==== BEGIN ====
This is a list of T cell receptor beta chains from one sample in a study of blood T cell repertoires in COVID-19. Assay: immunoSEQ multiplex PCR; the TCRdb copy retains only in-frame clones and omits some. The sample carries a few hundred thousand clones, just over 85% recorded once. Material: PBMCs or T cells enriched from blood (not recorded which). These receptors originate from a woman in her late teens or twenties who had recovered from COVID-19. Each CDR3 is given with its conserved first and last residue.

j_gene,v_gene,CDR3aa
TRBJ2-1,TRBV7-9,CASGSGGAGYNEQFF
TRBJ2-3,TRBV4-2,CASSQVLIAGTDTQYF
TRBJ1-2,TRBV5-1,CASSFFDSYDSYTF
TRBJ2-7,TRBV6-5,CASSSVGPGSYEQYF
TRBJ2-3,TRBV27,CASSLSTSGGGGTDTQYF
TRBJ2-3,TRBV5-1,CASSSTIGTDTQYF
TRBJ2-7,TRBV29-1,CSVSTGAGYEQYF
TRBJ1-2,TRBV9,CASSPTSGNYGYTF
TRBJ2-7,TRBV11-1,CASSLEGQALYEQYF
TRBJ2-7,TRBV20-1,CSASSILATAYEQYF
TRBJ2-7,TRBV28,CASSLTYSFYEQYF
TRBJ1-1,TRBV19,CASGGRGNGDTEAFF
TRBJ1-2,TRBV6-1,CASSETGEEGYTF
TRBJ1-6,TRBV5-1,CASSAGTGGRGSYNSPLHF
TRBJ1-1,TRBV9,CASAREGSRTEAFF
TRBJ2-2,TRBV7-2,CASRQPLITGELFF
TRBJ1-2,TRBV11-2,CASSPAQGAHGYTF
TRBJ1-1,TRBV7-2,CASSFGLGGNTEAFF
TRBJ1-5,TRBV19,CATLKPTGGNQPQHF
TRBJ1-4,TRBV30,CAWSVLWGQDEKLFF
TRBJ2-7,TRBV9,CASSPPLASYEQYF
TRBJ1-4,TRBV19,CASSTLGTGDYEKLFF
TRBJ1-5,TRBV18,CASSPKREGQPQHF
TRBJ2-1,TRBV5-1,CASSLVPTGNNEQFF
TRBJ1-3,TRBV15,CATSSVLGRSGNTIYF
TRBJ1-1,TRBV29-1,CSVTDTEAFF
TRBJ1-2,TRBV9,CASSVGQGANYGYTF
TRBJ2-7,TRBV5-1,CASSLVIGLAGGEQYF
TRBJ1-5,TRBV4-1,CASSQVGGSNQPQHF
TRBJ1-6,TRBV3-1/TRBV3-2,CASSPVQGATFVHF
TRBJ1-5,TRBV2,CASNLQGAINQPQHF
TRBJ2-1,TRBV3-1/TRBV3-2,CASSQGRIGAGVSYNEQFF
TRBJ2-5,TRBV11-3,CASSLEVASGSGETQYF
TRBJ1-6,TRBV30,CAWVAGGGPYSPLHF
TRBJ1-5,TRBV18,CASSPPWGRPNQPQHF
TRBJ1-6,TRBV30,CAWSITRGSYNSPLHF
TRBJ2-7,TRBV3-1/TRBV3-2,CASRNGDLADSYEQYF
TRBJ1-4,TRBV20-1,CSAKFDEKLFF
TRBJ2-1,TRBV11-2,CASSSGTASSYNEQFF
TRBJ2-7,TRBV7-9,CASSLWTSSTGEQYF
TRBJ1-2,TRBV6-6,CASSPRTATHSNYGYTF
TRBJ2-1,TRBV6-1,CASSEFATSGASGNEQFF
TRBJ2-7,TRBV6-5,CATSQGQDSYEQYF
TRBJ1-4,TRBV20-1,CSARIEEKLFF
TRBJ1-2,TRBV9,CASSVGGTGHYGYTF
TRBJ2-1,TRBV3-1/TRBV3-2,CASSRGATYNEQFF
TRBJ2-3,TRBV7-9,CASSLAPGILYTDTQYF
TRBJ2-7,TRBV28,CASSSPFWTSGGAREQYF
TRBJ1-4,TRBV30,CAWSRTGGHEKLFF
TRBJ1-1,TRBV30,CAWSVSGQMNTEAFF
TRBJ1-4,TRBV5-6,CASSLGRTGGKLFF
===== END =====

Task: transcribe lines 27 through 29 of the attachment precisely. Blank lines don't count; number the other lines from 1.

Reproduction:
TRBJ1-3,TRBV15,CATSSVLGRSGNTIYF
TRBJ1-1,TRBV29-1,CSVTDTEAFF
TRBJ1-2,TRBV9,CASSVGQGANYGYTF